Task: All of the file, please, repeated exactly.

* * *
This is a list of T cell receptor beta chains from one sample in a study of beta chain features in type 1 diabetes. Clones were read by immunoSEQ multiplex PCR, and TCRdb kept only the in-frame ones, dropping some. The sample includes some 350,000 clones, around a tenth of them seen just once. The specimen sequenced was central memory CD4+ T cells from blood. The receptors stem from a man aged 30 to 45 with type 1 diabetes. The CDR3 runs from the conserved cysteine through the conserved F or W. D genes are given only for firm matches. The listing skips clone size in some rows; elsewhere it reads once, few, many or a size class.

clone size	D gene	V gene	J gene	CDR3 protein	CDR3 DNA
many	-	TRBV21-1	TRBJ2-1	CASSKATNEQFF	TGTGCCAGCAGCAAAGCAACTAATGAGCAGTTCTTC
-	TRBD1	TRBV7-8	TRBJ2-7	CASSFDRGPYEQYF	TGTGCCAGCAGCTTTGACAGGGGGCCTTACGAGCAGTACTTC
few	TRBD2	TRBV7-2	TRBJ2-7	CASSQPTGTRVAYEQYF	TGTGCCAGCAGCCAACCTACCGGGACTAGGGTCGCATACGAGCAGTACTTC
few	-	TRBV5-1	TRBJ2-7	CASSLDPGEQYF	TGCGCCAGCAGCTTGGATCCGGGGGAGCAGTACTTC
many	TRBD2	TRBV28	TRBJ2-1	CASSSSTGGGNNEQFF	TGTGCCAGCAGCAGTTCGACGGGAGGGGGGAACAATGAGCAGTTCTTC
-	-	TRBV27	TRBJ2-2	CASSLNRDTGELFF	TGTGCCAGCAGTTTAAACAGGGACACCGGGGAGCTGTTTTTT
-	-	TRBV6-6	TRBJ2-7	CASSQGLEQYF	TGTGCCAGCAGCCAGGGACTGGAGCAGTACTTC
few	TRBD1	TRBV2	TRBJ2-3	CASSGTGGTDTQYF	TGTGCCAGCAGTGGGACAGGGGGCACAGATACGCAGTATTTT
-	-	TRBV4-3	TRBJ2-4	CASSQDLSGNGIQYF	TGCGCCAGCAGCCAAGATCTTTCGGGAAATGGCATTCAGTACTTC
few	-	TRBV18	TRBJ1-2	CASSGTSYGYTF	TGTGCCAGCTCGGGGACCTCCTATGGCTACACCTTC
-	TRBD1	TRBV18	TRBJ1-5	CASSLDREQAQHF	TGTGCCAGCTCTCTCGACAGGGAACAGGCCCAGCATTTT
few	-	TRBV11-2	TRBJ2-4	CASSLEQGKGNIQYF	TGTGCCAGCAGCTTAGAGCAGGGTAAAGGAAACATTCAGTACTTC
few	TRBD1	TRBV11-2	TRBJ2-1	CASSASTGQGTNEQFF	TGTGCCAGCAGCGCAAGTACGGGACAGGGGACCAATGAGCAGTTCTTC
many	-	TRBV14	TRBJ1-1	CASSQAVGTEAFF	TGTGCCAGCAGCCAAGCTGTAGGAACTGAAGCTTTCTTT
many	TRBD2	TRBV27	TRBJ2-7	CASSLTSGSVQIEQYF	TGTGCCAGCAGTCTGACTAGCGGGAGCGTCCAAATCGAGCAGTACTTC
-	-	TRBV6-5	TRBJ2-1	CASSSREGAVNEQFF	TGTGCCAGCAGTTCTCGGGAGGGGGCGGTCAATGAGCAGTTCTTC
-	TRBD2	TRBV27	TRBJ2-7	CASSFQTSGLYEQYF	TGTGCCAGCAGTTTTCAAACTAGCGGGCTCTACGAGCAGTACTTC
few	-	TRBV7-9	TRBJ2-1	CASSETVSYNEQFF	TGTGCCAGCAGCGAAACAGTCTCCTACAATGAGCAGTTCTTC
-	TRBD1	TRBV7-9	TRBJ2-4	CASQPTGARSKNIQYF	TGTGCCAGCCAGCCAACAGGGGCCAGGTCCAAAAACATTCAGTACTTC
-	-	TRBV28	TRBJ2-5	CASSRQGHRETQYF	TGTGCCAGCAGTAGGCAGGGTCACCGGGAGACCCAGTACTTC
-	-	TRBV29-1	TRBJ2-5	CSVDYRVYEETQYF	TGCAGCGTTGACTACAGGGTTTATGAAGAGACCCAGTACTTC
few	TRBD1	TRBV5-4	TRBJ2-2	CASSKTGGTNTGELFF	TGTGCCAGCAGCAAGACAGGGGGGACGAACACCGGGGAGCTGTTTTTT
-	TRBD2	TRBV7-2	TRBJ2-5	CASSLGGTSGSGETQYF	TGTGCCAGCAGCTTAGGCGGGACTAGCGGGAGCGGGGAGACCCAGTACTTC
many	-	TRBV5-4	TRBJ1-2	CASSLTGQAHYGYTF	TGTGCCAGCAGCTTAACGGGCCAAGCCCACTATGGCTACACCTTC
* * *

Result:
This is a list of T cell receptor beta chains from one sample in a study of beta chain features in type 1 diabetes. Clones were read by immunoSEQ multiplex PCR, and TCRdb kept only the in-frame ones, dropping some. The sample includes some 350,000 clones, around a tenth of them seen just once. The specimen sequenced was central memory CD4+ T cells from blood. The receptors stem from a man aged 30 to 45 with type 1 diabetes. The CDR3 runs from the conserved cysteine through the conserved F or W. D genes are given only for firm matches. The listing skips clone size in some rows; elsewhere it reads once, few, many or a size class.

clone size	D gene	V gene	J gene	CDR3 protein	CDR3 DNA
many	-	TRBV21-1	TRBJ2-1	CASSKATNEQFF	TGTGCCAGCAGCAAAGCAACTAATGAGCAGTTCTTC
-	TRBD1	TRBV7-8	TRBJ2-7	CASSFDRGPYEQYF	TGTGCCAGCAGCTTTGACAGGGGGCCTTACGAGCAGTACTTC
few	TRBD2	TRBV7-2	TRBJ2-7	CASSQPTGTRVAYEQYF	TGTGCCAGCAGCCAACCTACCGGGACTAGGGTCGCATACGAGCAGTACTTC
few	-	TRBV5-1	TRBJ2-7	CASSLDPGEQYF	TGCGCCAGCAGCTTGGATCCGGGGGAGCAGTACTTC
many	TRBD2	TRBV28	TRBJ2-1	CASSSSTGGGNNEQFF	TGTGCCAGCAGCAGTTCGACGGGAGGGGGGAACAATGAGCAGTTCTTC
-	-	TRBV27	TRBJ2-2	CASSLNRDTGELFF	TGTGCCAGCAGTTTAAACAGGGACACCGGGGAGCTGTTTTTT
-	-	TRBV6-6	TRBJ2-7	CASSQGLEQYF	TGTGCCAGCAGCCAGGGACTGGAGCAGTACTTC
few	TRBD1	TRBV2	TRBJ2-3	CASSGTGGTDTQYF	TGTGCCAGCAGTGGGACAGGGGGCACAGATACGCAGTATTTT
-	-	TRBV4-3	TRBJ2-4	CASSQDLSGNGIQYF	TGCGCCAGCAGCCAAGATCTTTCGGGAAATGGCATTCAGTACTTC
few	-	TRBV18	TRBJ1-2	CASSGTSYGYTF	TGTGCCAGCTCGGGGACCTCCTATGGCTACACCTTC
-	TRBD1	TRBV18	TRBJ1-5	CASSLDREQAQHF	TGTGCCAGCTCTCTCGACAGGGAACAGGCCCAGCATTTT
few	-	TRBV11-2	TRBJ2-4	CASSLEQGKGNIQYF	TGTGCCAGCAGCTTAGAGCAGGGTAAAGGAAACATTCAGTACTTC
few	TRBD1	TRBV11-2	TRBJ2-1	CASSASTGQGTNEQFF	TGTGCCAGCAGCGCAAGTACGGGACAGGGGACCAATGAGCAGTTCTTC
many	-	TRBV14	TRBJ1-1	CASSQAVGTEAFF	TGTGCCAGCAGCCAAGCTGTAGGAACTGAAGCTTTCTTT
many	TRBD2	TRBV27	TRBJ2-7	CASSLTSGSVQIEQYF	TGTGCCAGCAGTCTGACTAGCGGGAGCGTCCAAATCGAGCAGTACTTC
-	-	TRBV6-5	TRBJ2-1	CASSSREGAVNEQFF	TGTGCCAGCAGTTCTCGGGAGGGGGCGGTCAATGAGCAGTTCTTC
-	TRBD2	TRBV27	TRBJ2-7	CASSFQTSGLYEQYF	TGTGCCAGCAGTTTTCAAACTAGCGGGCTCTACGAGCAGTACTTC
few	-	TRBV7-9	TRBJ2-1	CASSETVSYNEQFF	TGTGCCAGCAGCGAAACAGTCTCCTACAATGAGCAGTTCTTC
-	TRBD1	TRBV7-9	TRBJ2-4	CASQPTGARSKNIQYF	TGTGCCAGCCAGCCAACAGGGGCCAGGTCCAAAAACATTCAGTACTTC
-	-	TRBV28	TRBJ2-5	CASSRQGHRETQYF	TGTGCCAGCAGTAGGCAGGGTCACCGGGAGACCCAGTACTTC
-	-	TRBV29-1	TRBJ2-5	CSVDYRVYEETQYF	TGCAGCGTTGACTACAGGGTTTATGAAGAGACCCAGTACTTC
few	TRBD1	TRBV5-4	TRBJ2-2	CASSKTGGTNTGELFF	TGTGCCAGCAGCAAGACAGGGGGGACGAACACCGGGGAGCTGTTTTTT
-	TRBD2	TRBV7-2	TRBJ2-5	CASSLGGTSGSGETQYF	TGTGCCAGCAGCTTAGGCGGGACTAGCGGGAGCGGGGAGACCCAGTACTTC
many	-	TRBV5-4	TRBJ1-2	CASSLTGQAHYGYTF	TGTGCCAGCAGCTTAACGGGCCAAGCCCACTATGGCTACACCTTC